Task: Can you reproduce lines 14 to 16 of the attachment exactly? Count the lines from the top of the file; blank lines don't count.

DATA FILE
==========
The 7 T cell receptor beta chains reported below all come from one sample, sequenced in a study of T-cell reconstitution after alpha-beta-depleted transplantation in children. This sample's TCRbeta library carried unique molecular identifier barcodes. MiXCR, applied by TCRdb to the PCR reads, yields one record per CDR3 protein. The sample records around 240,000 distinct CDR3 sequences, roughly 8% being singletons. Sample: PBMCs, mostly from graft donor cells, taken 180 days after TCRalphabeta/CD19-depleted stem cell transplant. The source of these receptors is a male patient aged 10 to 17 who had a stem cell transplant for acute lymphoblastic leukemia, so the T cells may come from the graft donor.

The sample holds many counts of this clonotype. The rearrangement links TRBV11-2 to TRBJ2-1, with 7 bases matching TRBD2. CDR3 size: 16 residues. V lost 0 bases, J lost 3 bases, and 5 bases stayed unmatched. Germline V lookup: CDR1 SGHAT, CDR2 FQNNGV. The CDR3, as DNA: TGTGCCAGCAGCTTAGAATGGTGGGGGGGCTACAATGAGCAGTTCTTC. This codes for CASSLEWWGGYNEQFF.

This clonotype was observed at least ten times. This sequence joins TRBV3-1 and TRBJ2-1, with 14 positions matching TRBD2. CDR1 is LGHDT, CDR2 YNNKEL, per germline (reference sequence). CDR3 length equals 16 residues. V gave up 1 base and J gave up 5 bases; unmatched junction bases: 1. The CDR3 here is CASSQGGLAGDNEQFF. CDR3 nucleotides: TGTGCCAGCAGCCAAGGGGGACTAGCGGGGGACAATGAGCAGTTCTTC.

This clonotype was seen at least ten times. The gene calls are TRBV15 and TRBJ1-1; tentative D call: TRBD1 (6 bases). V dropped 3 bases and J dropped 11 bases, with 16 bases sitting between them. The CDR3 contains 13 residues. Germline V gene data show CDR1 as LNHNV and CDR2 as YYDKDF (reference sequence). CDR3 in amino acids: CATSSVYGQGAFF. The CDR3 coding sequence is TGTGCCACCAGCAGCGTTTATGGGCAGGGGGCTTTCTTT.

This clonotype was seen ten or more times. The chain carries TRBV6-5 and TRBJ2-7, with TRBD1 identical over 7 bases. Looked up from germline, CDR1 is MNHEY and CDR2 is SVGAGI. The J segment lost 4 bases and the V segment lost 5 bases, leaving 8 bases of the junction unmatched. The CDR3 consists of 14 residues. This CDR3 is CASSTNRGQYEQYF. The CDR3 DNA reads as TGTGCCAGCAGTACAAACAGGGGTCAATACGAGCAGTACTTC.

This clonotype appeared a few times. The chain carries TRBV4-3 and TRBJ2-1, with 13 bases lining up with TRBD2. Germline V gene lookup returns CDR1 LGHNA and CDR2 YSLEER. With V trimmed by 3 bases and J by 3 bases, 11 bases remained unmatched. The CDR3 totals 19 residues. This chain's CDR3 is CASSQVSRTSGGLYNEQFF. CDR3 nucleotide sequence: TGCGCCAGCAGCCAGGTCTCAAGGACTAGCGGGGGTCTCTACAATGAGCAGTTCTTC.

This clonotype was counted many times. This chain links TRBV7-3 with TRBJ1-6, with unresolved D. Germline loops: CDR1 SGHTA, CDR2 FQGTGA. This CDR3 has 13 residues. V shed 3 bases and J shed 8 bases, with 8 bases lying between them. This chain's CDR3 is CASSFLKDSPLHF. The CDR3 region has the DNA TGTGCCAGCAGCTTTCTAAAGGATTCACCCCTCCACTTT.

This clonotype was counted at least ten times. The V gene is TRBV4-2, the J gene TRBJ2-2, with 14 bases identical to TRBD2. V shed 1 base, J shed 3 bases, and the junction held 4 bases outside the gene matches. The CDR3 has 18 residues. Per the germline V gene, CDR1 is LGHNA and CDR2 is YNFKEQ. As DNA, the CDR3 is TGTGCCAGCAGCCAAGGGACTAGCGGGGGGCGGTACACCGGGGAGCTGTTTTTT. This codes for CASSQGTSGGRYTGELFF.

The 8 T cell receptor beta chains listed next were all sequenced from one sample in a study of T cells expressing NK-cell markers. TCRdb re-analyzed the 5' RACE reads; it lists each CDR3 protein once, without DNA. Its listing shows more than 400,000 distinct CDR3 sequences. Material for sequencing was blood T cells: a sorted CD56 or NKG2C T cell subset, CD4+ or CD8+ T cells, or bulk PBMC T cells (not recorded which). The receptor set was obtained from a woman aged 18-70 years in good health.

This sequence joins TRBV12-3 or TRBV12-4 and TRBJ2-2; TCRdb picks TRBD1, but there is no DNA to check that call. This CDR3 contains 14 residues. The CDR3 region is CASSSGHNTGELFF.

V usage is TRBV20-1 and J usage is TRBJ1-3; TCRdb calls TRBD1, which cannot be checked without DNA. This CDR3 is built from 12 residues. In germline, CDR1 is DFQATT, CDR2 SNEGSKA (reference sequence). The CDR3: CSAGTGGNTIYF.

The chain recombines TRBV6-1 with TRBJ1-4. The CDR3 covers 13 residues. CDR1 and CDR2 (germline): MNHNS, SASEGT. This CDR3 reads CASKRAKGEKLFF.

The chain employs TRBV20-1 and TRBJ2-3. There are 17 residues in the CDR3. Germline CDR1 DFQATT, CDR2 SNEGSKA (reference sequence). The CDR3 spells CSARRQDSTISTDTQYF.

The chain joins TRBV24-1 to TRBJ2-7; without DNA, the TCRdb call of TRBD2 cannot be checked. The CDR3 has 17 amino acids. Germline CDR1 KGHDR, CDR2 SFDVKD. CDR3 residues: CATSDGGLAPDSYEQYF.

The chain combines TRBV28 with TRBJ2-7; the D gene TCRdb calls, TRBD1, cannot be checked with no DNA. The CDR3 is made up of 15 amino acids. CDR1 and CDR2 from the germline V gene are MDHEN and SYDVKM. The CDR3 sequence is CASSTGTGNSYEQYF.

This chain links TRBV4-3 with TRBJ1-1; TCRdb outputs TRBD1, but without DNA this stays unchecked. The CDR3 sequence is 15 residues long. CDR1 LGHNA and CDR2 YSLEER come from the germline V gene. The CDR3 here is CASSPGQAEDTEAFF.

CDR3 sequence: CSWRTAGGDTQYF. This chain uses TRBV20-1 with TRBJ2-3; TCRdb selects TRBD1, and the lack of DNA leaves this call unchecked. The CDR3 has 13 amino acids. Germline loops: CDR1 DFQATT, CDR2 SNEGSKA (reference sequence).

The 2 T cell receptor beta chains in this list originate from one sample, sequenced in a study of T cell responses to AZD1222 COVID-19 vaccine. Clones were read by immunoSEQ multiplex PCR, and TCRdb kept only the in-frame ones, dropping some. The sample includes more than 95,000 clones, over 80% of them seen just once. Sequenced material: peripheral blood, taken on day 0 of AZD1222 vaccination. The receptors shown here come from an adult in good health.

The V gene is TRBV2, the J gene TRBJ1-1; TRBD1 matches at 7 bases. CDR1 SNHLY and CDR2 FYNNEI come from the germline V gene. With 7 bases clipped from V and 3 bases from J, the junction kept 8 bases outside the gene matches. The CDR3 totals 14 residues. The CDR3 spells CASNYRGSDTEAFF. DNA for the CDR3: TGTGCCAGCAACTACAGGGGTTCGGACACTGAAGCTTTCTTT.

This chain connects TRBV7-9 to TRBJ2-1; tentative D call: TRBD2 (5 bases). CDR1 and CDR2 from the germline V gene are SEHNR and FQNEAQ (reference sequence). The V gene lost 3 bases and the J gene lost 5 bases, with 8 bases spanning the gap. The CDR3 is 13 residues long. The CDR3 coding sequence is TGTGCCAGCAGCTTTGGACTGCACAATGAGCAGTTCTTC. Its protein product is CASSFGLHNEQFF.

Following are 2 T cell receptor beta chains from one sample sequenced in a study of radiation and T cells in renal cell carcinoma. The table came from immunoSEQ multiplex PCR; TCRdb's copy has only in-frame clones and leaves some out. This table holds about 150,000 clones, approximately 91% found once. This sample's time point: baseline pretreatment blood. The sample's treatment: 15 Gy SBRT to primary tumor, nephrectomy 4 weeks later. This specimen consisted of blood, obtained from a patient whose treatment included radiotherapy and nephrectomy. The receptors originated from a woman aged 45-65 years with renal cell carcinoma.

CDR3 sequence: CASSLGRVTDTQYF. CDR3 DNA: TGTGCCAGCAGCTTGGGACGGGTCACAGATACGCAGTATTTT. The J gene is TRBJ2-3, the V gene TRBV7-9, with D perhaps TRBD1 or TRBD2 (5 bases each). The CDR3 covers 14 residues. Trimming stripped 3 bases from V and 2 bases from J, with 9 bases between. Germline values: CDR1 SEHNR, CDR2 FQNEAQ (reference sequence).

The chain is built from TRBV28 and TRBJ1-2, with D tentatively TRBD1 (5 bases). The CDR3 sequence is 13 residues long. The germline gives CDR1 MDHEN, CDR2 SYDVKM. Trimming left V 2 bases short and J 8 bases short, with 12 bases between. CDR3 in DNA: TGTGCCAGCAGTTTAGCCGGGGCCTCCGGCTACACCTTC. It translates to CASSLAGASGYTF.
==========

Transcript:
The chain joins TRBV24-1 to TRBJ2-7; without DNA, the TCRdb call of TRBD2 cannot be checked. The CDR3 has 17 amino acids. Germline CDR1 KGHDR, CDR2 SFDVKD. CDR3 residues: CATSDGGLAPDSYEQYF.

The chain combines TRBV28 with TRBJ2-7; the D gene TCRdb calls, TRBD1, cannot be checked with no DNA. The CDR3 is made up of 15 amino acids. CDR1 and CDR2 from the germline V gene are MDHEN and SYDVKM. The CDR3 sequence is CASSTGTGNSYEQYF.

This chain links TRBV4-3 with TRBJ1-1; TCRdb outputs TRBD1, but without DNA this stays unchecked. The CDR3 sequence is 15 residues long. CDR1 LGHNA and CDR2 YSLEER come from the germline V gene. The CDR3 here is CASSPGQAEDTEAFF.